This is my first mounted figure.

 So far , finding a decent 1/6th  horse has been the real problem : there isn't one available. The only commercial offerings are crude in the extreme , and I've had to do a great deal of rebuilding work to produce something acceptable.

So , until someone makes a good horse , we are stuck with whatever we can find. This one is the DiD hairy version , skinned and given a new head and a major body resurfacing.

The British Cavalry in the Peninsular War suffered somewhat from Wellington's spleen : never an easy man to please, he seems to have had a prejudice against them . Nonetheless , they did the job pretty well , with a few disasters like Campo Mayor; but it's worth pointing out that with the exception of the occasions when they charged too far , or into an invisible ravine , they beat the French Cavalry on every occasion they came up against them : quite a record.


My figure is from the longest serving unit in the War : the Fourteenth Light Dragoons. Present from 1809 until 1814, and at most of the major actions.

The 14th wore the old uniform , the favourite of George III.  I beg to share the King's taste : The Tarleton helmet and blue jacket is one of the neatest outfits of the period , and it also had the advantage of being distinguishable from a distance , and has a distinct national character, unlike the French- inspired outfit with a shako that officially replaced it from the end of 1812 ( the Prince Regent's choice ) . In fact , that uniform was probably not issued until their return home at the end of the war.

The helmet is boiled leather , with all the fixtures wired on. Original troopers' versions don't survive, but fortunately they were also popular amongst the Yeomanry , and I've had a good look at a surviving one. The jacket has gradually assumed the cut and decoration of a Hussar dolman , but unlike their sister regiments of Hussars , the Light Dragoons eschewed the rest of the frippery associated with Hussar uniform.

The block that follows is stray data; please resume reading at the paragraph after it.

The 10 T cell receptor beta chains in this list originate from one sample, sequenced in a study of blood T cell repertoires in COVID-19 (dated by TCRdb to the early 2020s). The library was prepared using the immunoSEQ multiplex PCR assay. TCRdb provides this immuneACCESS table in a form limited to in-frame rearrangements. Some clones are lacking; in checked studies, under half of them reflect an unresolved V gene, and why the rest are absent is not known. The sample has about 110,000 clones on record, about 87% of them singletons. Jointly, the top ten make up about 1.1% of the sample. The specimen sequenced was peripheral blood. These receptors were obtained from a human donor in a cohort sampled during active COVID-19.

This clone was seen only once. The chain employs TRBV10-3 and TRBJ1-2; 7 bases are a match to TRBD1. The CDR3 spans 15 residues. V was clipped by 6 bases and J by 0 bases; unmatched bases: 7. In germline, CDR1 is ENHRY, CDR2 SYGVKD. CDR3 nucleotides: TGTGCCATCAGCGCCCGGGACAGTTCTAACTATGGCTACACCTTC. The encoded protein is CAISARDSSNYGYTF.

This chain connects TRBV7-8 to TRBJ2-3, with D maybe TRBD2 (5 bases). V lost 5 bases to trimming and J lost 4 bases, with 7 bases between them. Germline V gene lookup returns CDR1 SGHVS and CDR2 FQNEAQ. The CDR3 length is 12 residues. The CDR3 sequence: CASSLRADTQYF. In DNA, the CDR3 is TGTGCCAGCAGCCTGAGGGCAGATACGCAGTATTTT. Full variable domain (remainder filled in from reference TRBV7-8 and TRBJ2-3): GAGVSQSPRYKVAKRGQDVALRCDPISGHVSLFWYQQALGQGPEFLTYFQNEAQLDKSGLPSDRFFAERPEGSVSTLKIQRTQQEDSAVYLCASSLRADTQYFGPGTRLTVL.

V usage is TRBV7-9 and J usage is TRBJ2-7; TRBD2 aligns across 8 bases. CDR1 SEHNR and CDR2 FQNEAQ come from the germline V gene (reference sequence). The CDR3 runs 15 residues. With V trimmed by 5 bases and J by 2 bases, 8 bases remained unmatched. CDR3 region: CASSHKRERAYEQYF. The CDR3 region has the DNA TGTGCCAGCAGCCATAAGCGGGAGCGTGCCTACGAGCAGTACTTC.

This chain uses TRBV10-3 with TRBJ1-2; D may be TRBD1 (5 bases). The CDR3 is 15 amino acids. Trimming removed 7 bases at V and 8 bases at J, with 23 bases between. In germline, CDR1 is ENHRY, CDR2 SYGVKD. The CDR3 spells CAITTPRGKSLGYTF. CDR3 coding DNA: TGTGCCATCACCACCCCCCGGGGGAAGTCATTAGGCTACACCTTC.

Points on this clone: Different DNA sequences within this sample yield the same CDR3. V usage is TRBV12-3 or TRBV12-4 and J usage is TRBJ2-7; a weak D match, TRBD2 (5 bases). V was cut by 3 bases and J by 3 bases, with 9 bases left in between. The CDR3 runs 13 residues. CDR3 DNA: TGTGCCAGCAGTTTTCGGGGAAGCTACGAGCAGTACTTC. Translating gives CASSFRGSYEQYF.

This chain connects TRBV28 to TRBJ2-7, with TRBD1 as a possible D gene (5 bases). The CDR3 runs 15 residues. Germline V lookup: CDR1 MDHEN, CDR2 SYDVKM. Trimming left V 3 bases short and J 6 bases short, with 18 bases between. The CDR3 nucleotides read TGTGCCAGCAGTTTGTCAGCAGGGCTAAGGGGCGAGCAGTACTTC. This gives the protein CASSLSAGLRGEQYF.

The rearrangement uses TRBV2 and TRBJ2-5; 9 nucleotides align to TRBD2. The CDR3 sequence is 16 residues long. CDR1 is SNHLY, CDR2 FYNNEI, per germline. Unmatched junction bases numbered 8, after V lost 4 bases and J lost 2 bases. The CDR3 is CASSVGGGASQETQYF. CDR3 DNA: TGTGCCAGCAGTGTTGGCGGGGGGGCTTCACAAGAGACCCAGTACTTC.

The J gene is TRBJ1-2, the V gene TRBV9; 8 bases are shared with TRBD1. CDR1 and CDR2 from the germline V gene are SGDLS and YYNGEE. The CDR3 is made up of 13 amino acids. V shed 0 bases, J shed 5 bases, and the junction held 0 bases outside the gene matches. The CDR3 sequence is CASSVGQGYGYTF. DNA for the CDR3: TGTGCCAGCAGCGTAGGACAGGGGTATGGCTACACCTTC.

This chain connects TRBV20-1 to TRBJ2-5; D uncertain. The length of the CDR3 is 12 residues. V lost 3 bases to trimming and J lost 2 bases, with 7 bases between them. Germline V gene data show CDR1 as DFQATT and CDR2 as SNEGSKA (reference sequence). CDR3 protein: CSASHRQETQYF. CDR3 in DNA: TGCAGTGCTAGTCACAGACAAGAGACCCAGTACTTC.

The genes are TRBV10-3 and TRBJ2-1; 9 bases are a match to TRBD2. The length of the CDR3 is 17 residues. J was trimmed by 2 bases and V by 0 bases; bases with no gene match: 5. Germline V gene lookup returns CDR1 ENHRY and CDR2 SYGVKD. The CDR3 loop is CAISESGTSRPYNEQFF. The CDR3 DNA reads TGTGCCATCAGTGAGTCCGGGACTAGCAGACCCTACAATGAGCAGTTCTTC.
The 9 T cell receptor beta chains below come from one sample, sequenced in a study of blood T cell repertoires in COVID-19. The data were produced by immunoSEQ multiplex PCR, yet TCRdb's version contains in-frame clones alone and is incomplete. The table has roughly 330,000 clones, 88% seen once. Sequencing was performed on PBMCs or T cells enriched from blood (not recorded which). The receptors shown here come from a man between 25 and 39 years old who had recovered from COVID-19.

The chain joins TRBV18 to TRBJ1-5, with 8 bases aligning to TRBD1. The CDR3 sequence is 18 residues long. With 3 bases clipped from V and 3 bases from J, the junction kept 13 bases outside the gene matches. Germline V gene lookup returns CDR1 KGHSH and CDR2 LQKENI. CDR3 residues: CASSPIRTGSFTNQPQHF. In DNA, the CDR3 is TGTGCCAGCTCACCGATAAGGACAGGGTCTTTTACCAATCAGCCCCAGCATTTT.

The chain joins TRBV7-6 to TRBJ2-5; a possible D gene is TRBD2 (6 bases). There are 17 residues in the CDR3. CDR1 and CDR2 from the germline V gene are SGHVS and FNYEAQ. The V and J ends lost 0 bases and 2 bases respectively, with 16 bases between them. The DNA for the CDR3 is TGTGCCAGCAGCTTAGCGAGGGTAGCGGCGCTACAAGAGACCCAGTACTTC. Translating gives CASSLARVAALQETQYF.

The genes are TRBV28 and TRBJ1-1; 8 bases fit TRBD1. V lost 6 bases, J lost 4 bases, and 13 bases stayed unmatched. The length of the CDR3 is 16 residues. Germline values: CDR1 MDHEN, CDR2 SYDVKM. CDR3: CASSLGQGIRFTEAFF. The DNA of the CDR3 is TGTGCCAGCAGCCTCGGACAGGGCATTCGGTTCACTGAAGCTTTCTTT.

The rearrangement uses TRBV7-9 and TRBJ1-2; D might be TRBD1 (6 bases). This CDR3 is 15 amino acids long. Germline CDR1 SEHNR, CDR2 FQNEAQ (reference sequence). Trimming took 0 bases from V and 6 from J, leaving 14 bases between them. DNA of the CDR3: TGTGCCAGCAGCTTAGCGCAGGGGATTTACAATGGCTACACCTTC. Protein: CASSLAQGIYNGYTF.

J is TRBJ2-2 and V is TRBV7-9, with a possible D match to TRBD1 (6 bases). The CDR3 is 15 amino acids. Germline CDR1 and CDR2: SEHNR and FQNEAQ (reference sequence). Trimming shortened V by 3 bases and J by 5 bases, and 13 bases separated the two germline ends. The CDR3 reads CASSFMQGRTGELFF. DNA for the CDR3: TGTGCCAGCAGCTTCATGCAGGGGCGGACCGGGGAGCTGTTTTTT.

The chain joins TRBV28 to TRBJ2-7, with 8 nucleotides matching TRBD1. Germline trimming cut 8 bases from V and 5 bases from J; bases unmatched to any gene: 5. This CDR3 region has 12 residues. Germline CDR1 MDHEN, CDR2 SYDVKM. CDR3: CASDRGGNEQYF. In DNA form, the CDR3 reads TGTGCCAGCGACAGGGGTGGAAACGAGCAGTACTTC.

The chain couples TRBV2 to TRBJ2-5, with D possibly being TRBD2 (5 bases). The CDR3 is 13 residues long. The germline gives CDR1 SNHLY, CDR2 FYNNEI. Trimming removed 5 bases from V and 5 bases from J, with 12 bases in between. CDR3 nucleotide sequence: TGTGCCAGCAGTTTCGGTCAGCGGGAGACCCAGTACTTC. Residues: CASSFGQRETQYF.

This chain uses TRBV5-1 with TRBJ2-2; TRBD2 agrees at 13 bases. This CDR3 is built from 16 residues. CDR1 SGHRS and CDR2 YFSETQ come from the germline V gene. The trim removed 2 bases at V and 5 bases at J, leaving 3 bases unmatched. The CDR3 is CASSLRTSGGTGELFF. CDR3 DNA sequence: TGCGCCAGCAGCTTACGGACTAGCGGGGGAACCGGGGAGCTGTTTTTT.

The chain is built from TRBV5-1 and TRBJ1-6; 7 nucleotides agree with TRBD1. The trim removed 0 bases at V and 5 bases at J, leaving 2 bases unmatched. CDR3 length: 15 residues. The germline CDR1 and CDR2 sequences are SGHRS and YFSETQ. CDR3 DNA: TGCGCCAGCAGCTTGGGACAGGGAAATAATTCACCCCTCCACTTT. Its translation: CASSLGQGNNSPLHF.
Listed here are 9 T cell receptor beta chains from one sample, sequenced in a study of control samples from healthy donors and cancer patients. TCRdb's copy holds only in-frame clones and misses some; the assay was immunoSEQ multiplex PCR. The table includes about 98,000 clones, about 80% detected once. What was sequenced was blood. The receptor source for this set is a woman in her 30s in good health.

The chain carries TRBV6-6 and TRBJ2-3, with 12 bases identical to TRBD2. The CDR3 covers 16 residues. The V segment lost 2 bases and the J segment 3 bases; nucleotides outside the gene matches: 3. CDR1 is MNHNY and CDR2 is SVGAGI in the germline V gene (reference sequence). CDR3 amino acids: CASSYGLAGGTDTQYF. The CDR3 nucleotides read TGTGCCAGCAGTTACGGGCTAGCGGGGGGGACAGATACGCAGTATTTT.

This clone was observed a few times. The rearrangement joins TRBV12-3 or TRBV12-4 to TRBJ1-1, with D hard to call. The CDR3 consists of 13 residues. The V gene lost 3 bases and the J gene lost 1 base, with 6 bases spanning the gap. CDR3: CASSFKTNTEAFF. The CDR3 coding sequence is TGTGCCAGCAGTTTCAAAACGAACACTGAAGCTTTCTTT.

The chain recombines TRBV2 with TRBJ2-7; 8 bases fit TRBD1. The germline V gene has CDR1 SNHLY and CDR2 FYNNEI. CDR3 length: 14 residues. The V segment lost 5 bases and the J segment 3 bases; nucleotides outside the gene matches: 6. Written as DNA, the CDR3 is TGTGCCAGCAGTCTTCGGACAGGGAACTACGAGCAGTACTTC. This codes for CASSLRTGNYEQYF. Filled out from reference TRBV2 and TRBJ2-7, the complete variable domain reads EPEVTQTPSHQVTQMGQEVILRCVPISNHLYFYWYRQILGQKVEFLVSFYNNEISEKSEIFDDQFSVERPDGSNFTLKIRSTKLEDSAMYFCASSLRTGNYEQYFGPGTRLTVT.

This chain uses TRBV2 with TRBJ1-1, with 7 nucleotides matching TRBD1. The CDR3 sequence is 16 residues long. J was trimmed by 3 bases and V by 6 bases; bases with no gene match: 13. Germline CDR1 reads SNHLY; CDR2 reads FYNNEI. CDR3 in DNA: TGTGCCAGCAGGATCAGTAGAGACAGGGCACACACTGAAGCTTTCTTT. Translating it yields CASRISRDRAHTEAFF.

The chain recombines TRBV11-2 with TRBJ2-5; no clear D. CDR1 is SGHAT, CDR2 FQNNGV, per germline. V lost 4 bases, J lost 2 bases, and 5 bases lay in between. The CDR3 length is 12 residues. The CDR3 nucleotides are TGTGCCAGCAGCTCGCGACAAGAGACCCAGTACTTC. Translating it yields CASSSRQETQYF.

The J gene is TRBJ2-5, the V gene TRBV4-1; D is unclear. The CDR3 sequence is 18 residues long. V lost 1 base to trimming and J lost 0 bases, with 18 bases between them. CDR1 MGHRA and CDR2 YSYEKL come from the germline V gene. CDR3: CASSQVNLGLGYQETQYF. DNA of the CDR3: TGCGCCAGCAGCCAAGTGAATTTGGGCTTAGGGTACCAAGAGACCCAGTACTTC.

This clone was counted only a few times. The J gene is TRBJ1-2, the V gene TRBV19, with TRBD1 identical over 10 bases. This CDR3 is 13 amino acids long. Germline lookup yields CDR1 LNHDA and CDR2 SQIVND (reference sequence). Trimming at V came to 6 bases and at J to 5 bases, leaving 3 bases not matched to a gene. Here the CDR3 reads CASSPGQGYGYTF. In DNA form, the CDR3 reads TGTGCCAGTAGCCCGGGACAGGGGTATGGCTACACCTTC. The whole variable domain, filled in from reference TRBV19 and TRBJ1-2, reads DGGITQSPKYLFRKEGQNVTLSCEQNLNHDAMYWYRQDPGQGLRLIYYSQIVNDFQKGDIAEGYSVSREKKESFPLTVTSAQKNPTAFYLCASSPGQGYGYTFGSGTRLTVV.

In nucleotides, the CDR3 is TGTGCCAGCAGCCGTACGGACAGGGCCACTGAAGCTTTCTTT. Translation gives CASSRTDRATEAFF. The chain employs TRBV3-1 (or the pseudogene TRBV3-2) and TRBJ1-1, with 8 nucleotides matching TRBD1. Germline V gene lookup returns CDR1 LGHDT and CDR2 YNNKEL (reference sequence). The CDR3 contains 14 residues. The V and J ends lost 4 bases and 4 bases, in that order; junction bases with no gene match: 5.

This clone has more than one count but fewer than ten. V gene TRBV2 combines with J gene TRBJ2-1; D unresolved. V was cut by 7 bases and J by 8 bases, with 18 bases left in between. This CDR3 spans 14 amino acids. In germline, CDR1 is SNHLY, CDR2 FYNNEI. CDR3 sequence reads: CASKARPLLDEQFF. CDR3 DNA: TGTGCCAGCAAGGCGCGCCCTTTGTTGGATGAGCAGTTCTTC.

He's armed with the 1796 light Cavalry sabre , a very good weapon , and an Elliott carbine and a pistol. These firearms were as much for show and firing warning shots when on piquet duty  as anything , since the carbine was inaccurate beyond 60 yards , and the pistol beyond about 10.





On the saddle are carried his cloak , over the holsters ,  a valise carrying his spare clothing , and a forage net for feeding the horse.
The carbine is carried in a bucket on his right side , and could be clipped to his carbine belt for quick access.
He wears the haversack and canteen for food and drink over his right shoulder, worn as high and tight as possible to prevent them moving about.



The saddle is the 1805 Light Cavalry model, copied from a Hungarian original. It has a wooden tree , with a complex set of leather flaps secured with rawhide lacing. The seat was covered with a quilted pilch suspended between the front and rear spoons, and the whole covered with a sheepskin lined with coarse cloth in the facing colour :



Our Trooper wears his stable jacket and forage cap for saddling up.

From the right side you can see the carbine, carried across the thigh in a bucket and strap attached to the front arch on the saddle :




The bridle is the simpler type used from the late 18c. Many Regiments started to use the more elaborate Hungarian style bridle during this period, but I've stuck with the old type. The white webbing object is the halter , used for leading the horse about when feeding or watering.

Most of the Cavalry's work was piquet duty : they were the eyes and ears of the Army , constantly shadowing the French and sending intelligence reports of their movements. This involved very long periods of extreme boredom and discomfort.
Here our Trooper is wrapped in his enormous cloak , which was intended to give some protection to the horse and the equipment on the saddle, as well as being the trooper's bed. He waits for signs of a French advance, pistol in hand to fire a warning shot:





I've imagined him as an Irishman : young men in Ireland used to horses were welcome in the Cavalry , as indeed they were in the whole Army : they made up between thirty and forty percent of some regiments :






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